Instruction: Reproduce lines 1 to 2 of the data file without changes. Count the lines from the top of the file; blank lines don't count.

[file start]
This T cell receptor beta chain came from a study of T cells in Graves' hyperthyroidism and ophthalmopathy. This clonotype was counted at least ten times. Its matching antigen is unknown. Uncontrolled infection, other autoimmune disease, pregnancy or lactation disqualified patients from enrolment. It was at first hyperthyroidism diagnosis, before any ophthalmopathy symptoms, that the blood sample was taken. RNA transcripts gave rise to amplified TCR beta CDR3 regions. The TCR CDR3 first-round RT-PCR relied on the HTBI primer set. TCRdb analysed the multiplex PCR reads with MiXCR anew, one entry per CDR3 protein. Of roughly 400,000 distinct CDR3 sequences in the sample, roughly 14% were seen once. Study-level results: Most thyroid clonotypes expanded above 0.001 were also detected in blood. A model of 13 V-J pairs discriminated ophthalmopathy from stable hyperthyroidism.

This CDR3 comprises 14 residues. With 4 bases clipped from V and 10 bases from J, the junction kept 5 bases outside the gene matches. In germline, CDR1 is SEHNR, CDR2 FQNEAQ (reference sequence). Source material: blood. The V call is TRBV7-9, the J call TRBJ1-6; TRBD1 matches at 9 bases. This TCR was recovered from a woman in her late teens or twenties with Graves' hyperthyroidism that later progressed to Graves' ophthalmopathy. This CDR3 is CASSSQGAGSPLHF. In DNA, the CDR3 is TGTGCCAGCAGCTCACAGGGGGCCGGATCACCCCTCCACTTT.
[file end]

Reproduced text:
This T cell receptor beta chain came from a study of T cells in Graves' hyperthyroidism and ophthalmopathy. This clonotype was counted at least ten times. Its matching antigen is unknown. Uncontrolled infection, other autoimmune disease, pregnancy or lactation disqualified patients from enrolment. It was at first hyperthyroidism diagnosis, before any ophthalmopathy symptoms, that the blood sample was taken. RNA transcripts gave rise to amplified TCR beta CDR3 regions. The TCR CDR3 first-round RT-PCR relied on the HTBI primer set. TCRdb analysed the multiplex PCR reads with MiXCR anew, one entry per CDR3 protein. Of roughly 400,000 distinct CDR3 sequences in the sample, roughly 14% were seen once. Study-level results: Most thyroid clonotypes expanded above 0.001 were also detected in blood. A model of 13 V-J pairs discriminated ophthalmopathy from stable hyperthyroidism.

This CDR3 comprises 14 residues. With 4 bases clipped from V and 10 bases from J, the junction kept 5 bases outside the gene matches. In germline, CDR1 is SEHNR, CDR2 FQNEAQ (reference sequence). Source material: blood. The V call is TRBV7-9, the J call TRBJ1-6; TRBD1 matches at 9 bases. This TCR was recovered from a woman in her late teens or twenties with Graves' hyperthyroidism that later progressed to Graves' ophthalmopathy. This CDR3 is CASSSQGAGSPLHF. In DNA, the CDR3 is TGTGCCAGCAGCTCACAGGGGGCCGGATCACCCCTCCACTTT.